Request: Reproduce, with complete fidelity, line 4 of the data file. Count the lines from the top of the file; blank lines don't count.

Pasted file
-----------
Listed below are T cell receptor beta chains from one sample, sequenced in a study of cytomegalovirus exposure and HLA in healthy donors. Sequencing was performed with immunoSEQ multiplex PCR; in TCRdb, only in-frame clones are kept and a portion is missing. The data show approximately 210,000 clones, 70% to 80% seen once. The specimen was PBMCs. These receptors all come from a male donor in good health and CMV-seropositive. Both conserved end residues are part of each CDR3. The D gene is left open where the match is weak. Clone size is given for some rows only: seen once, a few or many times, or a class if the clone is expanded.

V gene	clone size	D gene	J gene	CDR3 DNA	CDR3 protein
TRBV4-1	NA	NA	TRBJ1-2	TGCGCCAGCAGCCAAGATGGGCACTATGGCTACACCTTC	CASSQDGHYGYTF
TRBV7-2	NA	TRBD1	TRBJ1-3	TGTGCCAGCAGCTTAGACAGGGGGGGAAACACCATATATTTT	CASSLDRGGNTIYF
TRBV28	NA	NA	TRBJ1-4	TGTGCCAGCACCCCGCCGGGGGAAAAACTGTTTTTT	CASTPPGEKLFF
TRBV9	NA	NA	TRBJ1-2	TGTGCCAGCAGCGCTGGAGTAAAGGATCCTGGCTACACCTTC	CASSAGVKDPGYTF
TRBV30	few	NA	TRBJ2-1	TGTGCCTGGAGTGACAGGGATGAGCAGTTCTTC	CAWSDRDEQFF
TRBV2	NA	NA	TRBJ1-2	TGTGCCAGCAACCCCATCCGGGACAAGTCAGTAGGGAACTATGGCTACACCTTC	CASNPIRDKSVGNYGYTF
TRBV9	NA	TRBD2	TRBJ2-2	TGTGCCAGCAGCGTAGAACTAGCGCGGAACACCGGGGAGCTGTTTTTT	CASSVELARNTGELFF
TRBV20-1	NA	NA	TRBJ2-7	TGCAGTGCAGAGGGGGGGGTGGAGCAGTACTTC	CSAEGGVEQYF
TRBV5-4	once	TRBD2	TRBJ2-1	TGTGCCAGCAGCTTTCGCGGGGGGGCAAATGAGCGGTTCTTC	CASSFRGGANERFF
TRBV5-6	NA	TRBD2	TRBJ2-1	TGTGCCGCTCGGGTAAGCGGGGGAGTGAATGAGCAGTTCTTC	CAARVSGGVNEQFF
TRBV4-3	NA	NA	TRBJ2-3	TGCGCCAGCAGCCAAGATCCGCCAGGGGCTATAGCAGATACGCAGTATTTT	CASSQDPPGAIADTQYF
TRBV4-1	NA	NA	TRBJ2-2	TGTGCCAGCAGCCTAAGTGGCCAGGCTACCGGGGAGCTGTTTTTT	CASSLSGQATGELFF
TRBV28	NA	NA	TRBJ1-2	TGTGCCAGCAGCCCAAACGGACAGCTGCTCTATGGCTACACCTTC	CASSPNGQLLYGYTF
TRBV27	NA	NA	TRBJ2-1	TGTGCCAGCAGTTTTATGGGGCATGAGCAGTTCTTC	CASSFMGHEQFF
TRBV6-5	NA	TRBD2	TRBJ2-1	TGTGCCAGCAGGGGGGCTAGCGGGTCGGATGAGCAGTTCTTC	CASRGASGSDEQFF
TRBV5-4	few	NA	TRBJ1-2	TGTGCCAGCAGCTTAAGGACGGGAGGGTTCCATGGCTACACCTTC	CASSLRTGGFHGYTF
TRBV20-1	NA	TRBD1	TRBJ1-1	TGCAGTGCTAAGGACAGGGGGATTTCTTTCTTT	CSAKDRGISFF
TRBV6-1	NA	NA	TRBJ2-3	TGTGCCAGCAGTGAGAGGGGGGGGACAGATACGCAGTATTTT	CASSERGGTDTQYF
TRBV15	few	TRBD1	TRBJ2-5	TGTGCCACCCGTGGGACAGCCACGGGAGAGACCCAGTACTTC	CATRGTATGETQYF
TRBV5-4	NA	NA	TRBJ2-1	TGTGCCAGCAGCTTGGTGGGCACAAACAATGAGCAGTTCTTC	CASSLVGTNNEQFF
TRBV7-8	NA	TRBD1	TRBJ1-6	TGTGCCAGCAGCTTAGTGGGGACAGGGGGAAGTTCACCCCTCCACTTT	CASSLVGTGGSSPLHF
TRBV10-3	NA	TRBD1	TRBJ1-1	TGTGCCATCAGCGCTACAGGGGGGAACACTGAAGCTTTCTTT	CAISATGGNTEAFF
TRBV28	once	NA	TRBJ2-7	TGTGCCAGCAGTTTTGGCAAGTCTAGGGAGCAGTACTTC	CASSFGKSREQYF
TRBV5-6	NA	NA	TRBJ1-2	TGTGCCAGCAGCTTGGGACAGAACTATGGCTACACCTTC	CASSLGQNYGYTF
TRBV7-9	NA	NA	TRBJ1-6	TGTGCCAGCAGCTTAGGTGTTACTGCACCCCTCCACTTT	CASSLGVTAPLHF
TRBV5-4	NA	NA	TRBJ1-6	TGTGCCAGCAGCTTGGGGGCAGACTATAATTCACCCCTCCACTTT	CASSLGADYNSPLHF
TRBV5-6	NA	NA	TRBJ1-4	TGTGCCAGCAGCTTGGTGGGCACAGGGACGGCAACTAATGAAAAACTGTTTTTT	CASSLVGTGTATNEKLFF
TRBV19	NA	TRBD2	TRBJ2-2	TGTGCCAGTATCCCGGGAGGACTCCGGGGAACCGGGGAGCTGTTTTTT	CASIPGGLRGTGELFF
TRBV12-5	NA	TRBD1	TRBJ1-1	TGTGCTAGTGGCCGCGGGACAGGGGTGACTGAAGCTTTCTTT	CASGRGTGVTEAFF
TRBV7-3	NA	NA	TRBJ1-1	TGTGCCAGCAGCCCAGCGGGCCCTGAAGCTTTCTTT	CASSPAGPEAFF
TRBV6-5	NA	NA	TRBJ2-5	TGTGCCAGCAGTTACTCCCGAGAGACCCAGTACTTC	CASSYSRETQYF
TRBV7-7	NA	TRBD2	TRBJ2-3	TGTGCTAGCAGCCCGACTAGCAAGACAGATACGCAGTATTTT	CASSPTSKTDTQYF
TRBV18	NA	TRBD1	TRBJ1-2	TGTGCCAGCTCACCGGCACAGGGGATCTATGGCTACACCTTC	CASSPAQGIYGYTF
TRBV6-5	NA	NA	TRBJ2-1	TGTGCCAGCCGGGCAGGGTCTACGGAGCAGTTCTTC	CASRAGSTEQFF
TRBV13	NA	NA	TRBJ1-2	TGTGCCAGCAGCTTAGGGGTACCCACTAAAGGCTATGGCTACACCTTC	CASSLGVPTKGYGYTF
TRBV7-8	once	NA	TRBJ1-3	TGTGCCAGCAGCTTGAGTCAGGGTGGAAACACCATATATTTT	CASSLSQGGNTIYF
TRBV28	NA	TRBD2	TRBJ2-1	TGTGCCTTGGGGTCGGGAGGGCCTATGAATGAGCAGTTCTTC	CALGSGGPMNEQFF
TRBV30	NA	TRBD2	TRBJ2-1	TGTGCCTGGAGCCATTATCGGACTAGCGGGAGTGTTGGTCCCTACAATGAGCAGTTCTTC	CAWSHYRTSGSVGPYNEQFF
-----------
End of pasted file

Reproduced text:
TRBV7-2	NA	TRBD1	TRBJ1-3	TGTGCCAGCAGCTTAGACAGGGGGGGAAACACCATATATTTT	CASSLDRGGNTIYF